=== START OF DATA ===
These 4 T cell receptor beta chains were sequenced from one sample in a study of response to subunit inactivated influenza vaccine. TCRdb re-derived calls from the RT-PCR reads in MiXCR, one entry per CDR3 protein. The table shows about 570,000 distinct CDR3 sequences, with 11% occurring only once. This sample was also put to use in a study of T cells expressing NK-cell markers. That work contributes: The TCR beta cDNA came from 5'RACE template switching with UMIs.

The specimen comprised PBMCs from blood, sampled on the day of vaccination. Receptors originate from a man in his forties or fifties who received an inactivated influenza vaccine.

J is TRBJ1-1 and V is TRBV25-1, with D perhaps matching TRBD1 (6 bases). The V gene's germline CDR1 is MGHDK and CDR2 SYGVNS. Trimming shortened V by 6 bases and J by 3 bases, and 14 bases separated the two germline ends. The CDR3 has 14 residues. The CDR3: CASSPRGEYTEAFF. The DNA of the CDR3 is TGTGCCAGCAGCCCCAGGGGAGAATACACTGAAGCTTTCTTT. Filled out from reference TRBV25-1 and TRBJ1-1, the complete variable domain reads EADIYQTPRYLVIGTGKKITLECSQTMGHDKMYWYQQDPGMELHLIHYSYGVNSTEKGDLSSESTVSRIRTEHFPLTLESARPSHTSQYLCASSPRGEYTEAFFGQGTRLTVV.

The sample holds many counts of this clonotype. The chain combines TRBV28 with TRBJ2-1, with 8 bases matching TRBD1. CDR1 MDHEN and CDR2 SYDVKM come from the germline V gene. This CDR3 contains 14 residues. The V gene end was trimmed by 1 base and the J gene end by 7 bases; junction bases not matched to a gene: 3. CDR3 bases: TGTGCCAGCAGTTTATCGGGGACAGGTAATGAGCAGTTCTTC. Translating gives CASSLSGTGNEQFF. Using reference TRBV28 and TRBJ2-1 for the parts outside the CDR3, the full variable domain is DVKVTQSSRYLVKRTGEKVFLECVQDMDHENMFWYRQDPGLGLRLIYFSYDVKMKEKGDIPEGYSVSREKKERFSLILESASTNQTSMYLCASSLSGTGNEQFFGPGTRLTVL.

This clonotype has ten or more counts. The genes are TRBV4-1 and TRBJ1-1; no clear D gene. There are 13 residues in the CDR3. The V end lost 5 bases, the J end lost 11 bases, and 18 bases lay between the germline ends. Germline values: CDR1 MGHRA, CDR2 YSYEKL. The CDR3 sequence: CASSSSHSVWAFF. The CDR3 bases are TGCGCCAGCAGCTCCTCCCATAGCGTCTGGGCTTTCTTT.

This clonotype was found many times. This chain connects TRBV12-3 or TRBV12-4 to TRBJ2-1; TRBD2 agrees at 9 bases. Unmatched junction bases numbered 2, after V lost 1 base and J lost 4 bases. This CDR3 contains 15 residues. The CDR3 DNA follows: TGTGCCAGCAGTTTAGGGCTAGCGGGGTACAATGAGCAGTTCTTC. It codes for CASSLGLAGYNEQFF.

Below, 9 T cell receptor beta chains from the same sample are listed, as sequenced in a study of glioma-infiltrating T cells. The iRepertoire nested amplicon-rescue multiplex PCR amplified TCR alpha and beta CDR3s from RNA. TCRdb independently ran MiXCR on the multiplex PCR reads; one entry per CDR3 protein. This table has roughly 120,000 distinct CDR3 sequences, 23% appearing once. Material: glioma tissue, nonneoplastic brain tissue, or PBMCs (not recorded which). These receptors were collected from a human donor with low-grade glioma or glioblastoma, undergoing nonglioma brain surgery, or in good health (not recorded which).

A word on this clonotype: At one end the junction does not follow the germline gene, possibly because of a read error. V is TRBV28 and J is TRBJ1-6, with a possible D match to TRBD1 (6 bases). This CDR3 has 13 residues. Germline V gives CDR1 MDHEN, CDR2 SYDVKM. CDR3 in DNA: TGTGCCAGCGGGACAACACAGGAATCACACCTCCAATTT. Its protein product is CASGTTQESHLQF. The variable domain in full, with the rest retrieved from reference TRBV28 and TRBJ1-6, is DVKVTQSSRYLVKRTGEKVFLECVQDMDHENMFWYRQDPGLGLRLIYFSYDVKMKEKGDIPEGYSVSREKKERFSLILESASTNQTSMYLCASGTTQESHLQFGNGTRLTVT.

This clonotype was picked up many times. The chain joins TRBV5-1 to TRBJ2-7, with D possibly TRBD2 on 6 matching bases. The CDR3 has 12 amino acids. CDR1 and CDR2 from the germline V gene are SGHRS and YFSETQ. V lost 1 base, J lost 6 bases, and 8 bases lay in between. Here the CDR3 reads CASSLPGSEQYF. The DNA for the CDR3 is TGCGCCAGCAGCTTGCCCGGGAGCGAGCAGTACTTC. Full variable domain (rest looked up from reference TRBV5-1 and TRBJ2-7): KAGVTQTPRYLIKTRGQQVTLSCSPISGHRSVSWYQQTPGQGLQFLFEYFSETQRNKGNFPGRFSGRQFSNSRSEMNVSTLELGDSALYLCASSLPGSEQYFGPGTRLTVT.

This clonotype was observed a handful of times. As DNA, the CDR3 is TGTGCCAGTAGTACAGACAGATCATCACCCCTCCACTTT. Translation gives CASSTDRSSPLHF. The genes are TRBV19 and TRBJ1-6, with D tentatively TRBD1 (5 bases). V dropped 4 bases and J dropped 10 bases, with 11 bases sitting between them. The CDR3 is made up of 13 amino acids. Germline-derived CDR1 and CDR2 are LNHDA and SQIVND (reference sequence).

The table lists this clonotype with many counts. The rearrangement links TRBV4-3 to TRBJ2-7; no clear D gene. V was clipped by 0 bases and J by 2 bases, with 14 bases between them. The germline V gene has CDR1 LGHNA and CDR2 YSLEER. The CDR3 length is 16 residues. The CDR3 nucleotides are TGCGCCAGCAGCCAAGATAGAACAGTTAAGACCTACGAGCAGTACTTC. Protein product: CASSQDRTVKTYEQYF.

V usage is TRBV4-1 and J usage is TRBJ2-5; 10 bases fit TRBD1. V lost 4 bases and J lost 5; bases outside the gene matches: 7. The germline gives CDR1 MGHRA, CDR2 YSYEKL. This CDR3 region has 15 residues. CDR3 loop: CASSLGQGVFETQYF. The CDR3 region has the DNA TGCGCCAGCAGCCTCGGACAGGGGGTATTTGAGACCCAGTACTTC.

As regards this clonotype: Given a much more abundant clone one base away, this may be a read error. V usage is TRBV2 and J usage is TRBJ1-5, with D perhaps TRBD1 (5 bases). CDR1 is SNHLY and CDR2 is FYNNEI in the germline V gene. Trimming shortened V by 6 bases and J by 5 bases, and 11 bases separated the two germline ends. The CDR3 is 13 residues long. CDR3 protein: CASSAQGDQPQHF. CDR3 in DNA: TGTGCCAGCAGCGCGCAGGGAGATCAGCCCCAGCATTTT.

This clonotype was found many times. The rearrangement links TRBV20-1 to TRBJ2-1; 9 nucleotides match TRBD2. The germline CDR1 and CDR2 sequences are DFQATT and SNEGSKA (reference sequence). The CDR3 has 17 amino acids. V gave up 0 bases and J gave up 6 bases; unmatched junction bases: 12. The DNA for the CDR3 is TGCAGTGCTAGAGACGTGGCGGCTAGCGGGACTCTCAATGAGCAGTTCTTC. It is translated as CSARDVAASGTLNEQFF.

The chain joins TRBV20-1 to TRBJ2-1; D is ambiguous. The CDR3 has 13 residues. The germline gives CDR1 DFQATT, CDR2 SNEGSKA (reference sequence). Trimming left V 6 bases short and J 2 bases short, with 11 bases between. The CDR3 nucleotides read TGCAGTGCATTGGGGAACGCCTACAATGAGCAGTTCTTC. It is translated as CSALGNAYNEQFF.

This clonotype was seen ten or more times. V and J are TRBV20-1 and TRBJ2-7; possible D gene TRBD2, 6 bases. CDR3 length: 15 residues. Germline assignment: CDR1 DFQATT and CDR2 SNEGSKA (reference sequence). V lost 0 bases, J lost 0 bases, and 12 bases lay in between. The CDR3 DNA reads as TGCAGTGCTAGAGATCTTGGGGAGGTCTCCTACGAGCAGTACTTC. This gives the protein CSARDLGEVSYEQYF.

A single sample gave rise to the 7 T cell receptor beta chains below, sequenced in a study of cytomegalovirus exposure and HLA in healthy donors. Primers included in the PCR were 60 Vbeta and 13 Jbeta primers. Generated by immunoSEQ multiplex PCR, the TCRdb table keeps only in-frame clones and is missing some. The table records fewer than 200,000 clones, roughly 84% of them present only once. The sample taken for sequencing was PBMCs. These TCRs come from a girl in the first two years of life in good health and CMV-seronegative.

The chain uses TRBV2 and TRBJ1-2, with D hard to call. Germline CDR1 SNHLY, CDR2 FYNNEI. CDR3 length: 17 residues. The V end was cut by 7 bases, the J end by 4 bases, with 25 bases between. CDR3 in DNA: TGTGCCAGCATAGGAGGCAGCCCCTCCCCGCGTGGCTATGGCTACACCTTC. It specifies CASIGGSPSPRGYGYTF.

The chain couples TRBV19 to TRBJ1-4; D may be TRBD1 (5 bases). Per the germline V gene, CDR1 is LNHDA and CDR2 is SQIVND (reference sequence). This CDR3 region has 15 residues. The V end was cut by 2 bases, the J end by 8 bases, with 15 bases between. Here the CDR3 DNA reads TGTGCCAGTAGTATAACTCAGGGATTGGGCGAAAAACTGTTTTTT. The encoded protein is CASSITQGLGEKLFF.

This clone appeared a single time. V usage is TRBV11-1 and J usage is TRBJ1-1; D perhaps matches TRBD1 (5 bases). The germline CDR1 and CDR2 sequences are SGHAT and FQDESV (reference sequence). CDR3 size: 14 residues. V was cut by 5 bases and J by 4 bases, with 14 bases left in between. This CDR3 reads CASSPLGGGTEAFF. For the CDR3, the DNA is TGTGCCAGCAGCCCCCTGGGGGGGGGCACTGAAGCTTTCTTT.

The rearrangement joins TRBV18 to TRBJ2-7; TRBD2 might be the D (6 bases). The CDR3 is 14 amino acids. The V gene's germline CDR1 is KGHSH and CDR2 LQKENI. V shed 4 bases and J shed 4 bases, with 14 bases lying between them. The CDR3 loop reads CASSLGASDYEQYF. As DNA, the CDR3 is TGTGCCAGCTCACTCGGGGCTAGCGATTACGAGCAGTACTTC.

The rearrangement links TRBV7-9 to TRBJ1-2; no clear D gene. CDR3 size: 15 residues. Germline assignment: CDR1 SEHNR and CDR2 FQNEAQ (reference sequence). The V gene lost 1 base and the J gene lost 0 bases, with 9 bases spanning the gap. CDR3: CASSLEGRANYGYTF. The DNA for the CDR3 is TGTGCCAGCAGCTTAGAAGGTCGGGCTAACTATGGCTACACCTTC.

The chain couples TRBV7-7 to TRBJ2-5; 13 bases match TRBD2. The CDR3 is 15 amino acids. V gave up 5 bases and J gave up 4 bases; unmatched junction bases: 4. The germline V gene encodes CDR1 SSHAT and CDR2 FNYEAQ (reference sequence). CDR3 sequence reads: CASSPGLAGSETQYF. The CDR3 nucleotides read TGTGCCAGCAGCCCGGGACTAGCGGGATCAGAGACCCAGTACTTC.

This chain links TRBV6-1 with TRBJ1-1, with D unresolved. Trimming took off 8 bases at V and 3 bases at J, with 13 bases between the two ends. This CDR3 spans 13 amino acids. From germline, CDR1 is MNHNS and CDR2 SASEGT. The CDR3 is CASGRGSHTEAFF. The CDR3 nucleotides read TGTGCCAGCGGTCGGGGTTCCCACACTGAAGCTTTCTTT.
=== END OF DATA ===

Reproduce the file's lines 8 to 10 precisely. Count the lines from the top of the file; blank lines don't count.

A word on this clonotype: At one end the junction does not follow the germline gene, possibly because of a read error. V is TRBV28 and J is TRBJ1-6, with a possible D match to TRBD1 (6 bases). This CDR3 has 13 residues. Germline V gives CDR1 MDHEN, CDR2 SYDVKM. CDR3 in DNA: TGTGCCAGCGGGACAACACAGGAATCACACCTCCAATTT. Its protein product is CASGTTQESHLQF. The variable domain in full, with the rest retrieved from reference TRBV28 and TRBJ1-6, is DVKVTQSSRYLVKRTGEKVFLECVQDMDHENMFWYRQDPGLGLRLIYFSYDVKMKEKGDIPEGYSVSREKKERFSLILESASTNQTSMYLCASGTTQESHLQFGNGTRLTVT.

This clonotype was picked up many times. The chain joins TRBV5-1 to TRBJ2-7, with D possibly TRBD2 on 6 matching bases. The CDR3 has 12 amino acids. CDR1 and CDR2 from the germline V gene are SGHRS and YFSETQ. V lost 1 base, J lost 6 bases, and 8 bases lay in between. Here the CDR3 reads CASSLPGSEQYF. The DNA for the CDR3 is TGCGCCAGCAGCTTGCCCGGGAGCGAGCAGTACTTC. Full variable domain (rest looked up from reference TRBV5-1 and TRBJ2-7): KAGVTQTPRYLIKTRGQQVTLSCSPISGHRSVSWYQQTPGQGLQFLFEYFSETQRNKGNFPGRFSGRQFSNSRSEMNVSTLELGDSALYLCASSLPGSEQYFGPGTRLTVT.

This clonotype was observed a handful of times. As DNA, the CDR3 is TGTGCCAGTAGTACAGACAGATCATCACCCCTCCACTTT. Translation gives CASSTDRSSPLHF. The genes are TRBV19 and TRBJ1-6, with D tentatively TRBD1 (5 bases). V dropped 4 bases and J dropped 10 bases, with 11 bases sitting between them. The CDR3 is made up of 13 amino acids. Germline-derived CDR1 and CDR2 are LNHDA and SQIVND (reference sequence).